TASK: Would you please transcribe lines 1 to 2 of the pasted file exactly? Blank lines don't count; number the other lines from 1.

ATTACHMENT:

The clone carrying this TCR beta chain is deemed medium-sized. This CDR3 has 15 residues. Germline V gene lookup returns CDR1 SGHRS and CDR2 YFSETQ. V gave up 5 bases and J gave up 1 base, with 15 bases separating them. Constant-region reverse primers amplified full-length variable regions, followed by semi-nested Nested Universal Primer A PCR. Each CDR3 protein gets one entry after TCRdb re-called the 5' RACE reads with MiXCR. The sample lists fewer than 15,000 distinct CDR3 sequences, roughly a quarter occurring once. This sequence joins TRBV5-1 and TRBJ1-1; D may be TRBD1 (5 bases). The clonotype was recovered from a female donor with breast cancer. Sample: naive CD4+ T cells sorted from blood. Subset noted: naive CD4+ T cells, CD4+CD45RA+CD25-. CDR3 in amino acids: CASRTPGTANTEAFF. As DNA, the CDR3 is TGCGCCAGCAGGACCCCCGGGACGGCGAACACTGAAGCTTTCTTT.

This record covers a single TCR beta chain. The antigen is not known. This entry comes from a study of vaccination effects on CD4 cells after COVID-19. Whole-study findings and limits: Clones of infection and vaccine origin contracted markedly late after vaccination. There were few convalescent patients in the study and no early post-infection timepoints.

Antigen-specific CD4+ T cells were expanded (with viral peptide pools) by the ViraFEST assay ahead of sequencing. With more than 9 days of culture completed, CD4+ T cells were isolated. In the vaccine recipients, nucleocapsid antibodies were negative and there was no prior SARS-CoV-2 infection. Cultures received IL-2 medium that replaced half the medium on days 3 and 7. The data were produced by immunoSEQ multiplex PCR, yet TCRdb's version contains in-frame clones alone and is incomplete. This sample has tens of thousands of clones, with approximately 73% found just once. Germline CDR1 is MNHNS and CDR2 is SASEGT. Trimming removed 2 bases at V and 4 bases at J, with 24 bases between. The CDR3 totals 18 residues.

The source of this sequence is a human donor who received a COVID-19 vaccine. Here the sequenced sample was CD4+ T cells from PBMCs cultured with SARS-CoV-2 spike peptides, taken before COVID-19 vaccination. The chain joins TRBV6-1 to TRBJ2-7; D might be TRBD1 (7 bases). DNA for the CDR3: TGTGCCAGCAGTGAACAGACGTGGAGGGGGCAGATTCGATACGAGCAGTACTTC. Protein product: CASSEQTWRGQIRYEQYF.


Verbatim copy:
The clone carrying this TCR beta chain is deemed medium-sized. This CDR3 has 15 residues. Germline V gene lookup returns CDR1 SGHRS and CDR2 YFSETQ. V gave up 5 bases and J gave up 1 base, with 15 bases separating them. Constant-region reverse primers amplified full-length variable regions, followed by semi-nested Nested Universal Primer A PCR. Each CDR3 protein gets one entry after TCRdb re-called the 5' RACE reads with MiXCR. The sample lists fewer than 15,000 distinct CDR3 sequences, roughly a quarter occurring once. This sequence joins TRBV5-1 and TRBJ1-1; D may be TRBD1 (5 bases). The clonotype was recovered from a female donor with breast cancer. Sample: naive CD4+ T cells sorted from blood. Subset noted: naive CD4+ T cells, CD4+CD45RA+CD25-. CDR3 in amino acids: CASRTPGTANTEAFF. As DNA, the CDR3 is TGCGCCAGCAGGACCCCCGGGACGGCGAACACTGAAGCTTTCTTT.

This record covers a single TCR beta chain. The antigen is not known. This entry comes from a study of vaccination effects on CD4 cells after COVID-19. Whole-study findings and limits: Clones of infection and vaccine origin contracted markedly late after vaccination. There were few convalescent patients in the study and no early post-infection timepoints.